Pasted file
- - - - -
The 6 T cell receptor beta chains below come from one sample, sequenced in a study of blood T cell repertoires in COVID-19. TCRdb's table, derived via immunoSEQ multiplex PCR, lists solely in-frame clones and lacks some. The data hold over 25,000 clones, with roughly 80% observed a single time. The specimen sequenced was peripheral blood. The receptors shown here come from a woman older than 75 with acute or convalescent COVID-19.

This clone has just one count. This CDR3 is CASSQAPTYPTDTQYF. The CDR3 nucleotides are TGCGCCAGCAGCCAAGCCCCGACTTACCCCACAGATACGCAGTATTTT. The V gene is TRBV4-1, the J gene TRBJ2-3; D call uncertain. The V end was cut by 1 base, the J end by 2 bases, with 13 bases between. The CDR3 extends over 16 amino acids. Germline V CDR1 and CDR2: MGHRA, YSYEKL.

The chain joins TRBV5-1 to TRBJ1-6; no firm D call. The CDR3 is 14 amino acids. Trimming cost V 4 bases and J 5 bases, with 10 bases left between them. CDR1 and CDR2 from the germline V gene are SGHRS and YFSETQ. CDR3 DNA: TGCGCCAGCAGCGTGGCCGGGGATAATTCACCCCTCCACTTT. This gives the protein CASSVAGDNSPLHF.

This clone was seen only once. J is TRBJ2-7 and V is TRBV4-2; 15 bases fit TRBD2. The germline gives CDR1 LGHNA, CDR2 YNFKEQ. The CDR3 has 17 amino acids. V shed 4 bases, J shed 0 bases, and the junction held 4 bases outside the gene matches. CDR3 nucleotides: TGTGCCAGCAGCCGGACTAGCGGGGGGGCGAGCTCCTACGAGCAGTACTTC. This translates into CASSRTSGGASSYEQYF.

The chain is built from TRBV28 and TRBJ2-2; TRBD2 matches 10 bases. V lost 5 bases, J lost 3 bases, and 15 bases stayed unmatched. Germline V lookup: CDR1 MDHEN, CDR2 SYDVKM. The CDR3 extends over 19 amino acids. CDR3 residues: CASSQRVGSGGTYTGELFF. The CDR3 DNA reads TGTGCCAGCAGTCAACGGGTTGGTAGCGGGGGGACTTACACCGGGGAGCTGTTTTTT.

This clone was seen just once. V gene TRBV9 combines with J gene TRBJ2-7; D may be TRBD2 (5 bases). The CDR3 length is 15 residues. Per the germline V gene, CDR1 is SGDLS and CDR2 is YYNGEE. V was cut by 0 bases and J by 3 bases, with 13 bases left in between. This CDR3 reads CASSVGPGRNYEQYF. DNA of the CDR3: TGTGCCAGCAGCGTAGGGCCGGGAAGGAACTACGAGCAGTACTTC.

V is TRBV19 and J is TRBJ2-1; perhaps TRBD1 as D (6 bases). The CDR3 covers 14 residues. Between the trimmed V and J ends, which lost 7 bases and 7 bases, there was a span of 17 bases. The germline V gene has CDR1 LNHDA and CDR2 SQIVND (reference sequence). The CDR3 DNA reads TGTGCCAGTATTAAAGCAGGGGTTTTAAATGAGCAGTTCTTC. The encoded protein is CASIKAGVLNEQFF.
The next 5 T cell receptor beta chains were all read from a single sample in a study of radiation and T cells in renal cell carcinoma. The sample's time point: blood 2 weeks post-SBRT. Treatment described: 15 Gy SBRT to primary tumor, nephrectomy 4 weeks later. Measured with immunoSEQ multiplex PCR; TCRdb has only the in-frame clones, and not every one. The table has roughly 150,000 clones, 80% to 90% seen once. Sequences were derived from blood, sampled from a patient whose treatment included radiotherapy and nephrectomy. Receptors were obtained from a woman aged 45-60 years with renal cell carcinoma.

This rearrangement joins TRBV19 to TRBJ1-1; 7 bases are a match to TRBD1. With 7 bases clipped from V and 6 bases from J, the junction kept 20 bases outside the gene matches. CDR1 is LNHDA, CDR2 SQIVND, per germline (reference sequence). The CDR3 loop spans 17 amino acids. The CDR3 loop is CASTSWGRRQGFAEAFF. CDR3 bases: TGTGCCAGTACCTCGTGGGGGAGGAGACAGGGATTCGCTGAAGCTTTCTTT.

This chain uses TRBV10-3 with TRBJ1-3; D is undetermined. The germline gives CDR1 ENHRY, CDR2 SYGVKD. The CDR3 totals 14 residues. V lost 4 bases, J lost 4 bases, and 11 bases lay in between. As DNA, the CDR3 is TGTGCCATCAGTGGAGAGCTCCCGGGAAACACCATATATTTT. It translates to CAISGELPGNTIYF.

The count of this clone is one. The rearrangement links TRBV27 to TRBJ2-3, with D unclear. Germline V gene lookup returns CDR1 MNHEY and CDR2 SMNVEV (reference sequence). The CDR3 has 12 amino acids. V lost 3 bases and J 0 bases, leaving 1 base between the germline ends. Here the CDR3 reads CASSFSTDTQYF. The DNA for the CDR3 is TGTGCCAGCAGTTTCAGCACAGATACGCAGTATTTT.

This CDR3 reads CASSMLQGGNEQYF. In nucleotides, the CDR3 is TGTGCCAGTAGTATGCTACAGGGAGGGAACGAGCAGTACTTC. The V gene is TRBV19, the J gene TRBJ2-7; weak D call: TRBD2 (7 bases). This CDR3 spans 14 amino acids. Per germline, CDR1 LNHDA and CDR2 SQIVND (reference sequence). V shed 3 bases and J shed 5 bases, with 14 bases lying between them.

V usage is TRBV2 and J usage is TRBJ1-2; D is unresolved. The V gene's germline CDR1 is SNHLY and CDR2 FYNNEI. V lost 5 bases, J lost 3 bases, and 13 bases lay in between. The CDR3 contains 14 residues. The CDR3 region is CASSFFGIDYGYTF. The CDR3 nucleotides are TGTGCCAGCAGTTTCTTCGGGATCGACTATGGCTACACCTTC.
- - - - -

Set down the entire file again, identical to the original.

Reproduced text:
The 6 T cell receptor beta chains below come from one sample, sequenced in a study of blood T cell repertoires in COVID-19. TCRdb's table, derived via immunoSEQ multiplex PCR, lists solely in-frame clones and lacks some. The data hold over 25,000 clones, with roughly 80% observed a single time. The specimen sequenced was peripheral blood. The receptors shown here come from a woman older than 75 with acute or convalescent COVID-19.

This clone has just one count. This CDR3 is CASSQAPTYPTDTQYF. The CDR3 nucleotides are TGCGCCAGCAGCCAAGCCCCGACTTACCCCACAGATACGCAGTATTTT. The V gene is TRBV4-1, the J gene TRBJ2-3; D call uncertain. The V end was cut by 1 base, the J end by 2 bases, with 13 bases between. The CDR3 extends over 16 amino acids. Germline V CDR1 and CDR2: MGHRA, YSYEKL.

The chain joins TRBV5-1 to TRBJ1-6; no firm D call. The CDR3 is 14 amino acids. Trimming cost V 4 bases and J 5 bases, with 10 bases left between them. CDR1 and CDR2 from the germline V gene are SGHRS and YFSETQ. CDR3 DNA: TGCGCCAGCAGCGTGGCCGGGGATAATTCACCCCTCCACTTT. This gives the protein CASSVAGDNSPLHF.

This clone was seen only once. J is TRBJ2-7 and V is TRBV4-2; 15 bases fit TRBD2. The germline gives CDR1 LGHNA, CDR2 YNFKEQ. The CDR3 has 17 amino acids. V shed 4 bases, J shed 0 bases, and the junction held 4 bases outside the gene matches. CDR3 nucleotides: TGTGCCAGCAGCCGGACTAGCGGGGGGGCGAGCTCCTACGAGCAGTACTTC. This translates into CASSRTSGGASSYEQYF.

The chain is built from TRBV28 and TRBJ2-2; TRBD2 matches 10 bases. V lost 5 bases, J lost 3 bases, and 15 bases stayed unmatched. Germline V lookup: CDR1 MDHEN, CDR2 SYDVKM. The CDR3 extends over 19 amino acids. CDR3 residues: CASSQRVGSGGTYTGELFF. The CDR3 DNA reads TGTGCCAGCAGTCAACGGGTTGGTAGCGGGGGGACTTACACCGGGGAGCTGTTTTTT.

This clone was seen just once. V gene TRBV9 combines with J gene TRBJ2-7; D may be TRBD2 (5 bases). The CDR3 length is 15 residues. Per the germline V gene, CDR1 is SGDLS and CDR2 is YYNGEE. V was cut by 0 bases and J by 3 bases, with 13 bases left in between. This CDR3 reads CASSVGPGRNYEQYF. DNA of the CDR3: TGTGCCAGCAGCGTAGGGCCGGGAAGGAACTACGAGCAGTACTTC.

V is TRBV19 and J is TRBJ2-1; perhaps TRBD1 as D (6 bases). The CDR3 covers 14 residues. Between the trimmed V and J ends, which lost 7 bases and 7 bases, there was a span of 17 bases. The germline V gene has CDR1 LNHDA and CDR2 SQIVND (reference sequence). The CDR3 DNA reads TGTGCCAGTATTAAAGCAGGGGTTTTAAATGAGCAGTTCTTC. The encoded protein is CASIKAGVLNEQFF.
The next 5 T cell receptor beta chains were all read from a single sample in a study of radiation and T cells in renal cell carcinoma. The sample's time point: blood 2 weeks post-SBRT. Treatment described: 15 Gy SBRT to primary tumor, nephrectomy 4 weeks later. Measured with immunoSEQ multiplex PCR; TCRdb has only the in-frame clones, and not every one. The table has roughly 150,000 clones, 80% to 90% seen once. Sequences were derived from blood, sampled from a patient whose treatment included radiotherapy and nephrectomy. Receptors were obtained from a woman aged 45-60 years with renal cell carcinoma.

This rearrangement joins TRBV19 to TRBJ1-1; 7 bases are a match to TRBD1. With 7 bases clipped from V and 6 bases from J, the junction kept 20 bases outside the gene matches. CDR1 is LNHDA, CDR2 SQIVND, per germline (reference sequence). The CDR3 loop spans 17 amino acids. The CDR3 loop is CASTSWGRRQGFAEAFF. CDR3 bases: TGTGCCAGTACCTCGTGGGGGAGGAGACAGGGATTCGCTGAAGCTTTCTTT.

This chain uses TRBV10-3 with TRBJ1-3; D is undetermined. The germline gives CDR1 ENHRY, CDR2 SYGVKD. The CDR3 totals 14 residues. V lost 4 bases, J lost 4 bases, and 11 bases lay in between. As DNA, the CDR3 is TGTGCCATCAGTGGAGAGCTCCCGGGAAACACCATATATTTT. It translates to CAISGELPGNTIYF.

The count of this clone is one. The rearrangement links TRBV27 to TRBJ2-3, with D unclear. Germline V gene lookup returns CDR1 MNHEY and CDR2 SMNVEV (reference sequence). The CDR3 has 12 amino acids. V lost 3 bases and J 0 bases, leaving 1 base between the germline ends. Here the CDR3 reads CASSFSTDTQYF. The DNA for the CDR3 is TGTGCCAGCAGTTTCAGCACAGATACGCAGTATTTT.

This CDR3 reads CASSMLQGGNEQYF. In nucleotides, the CDR3 is TGTGCCAGTAGTATGCTACAGGGAGGGAACGAGCAGTACTTC. The V gene is TRBV19, the J gene TRBJ2-7; weak D call: TRBD2 (7 bases). This CDR3 spans 14 amino acids. Per germline, CDR1 LNHDA and CDR2 SQIVND (reference sequence). V shed 3 bases and J shed 5 bases, with 14 bases lying between them.

V usage is TRBV2 and J usage is TRBJ1-2; D is unresolved. The V gene's germline CDR1 is SNHLY and CDR2 FYNNEI. V lost 5 bases, J lost 3 bases, and 13 bases lay in between. The CDR3 contains 14 residues. The CDR3 region is CASSFFGIDYGYTF. The CDR3 nucleotides are TGTGCCAGCAGTTTCTTCGGGATCGACTATGGCTACACCTTC.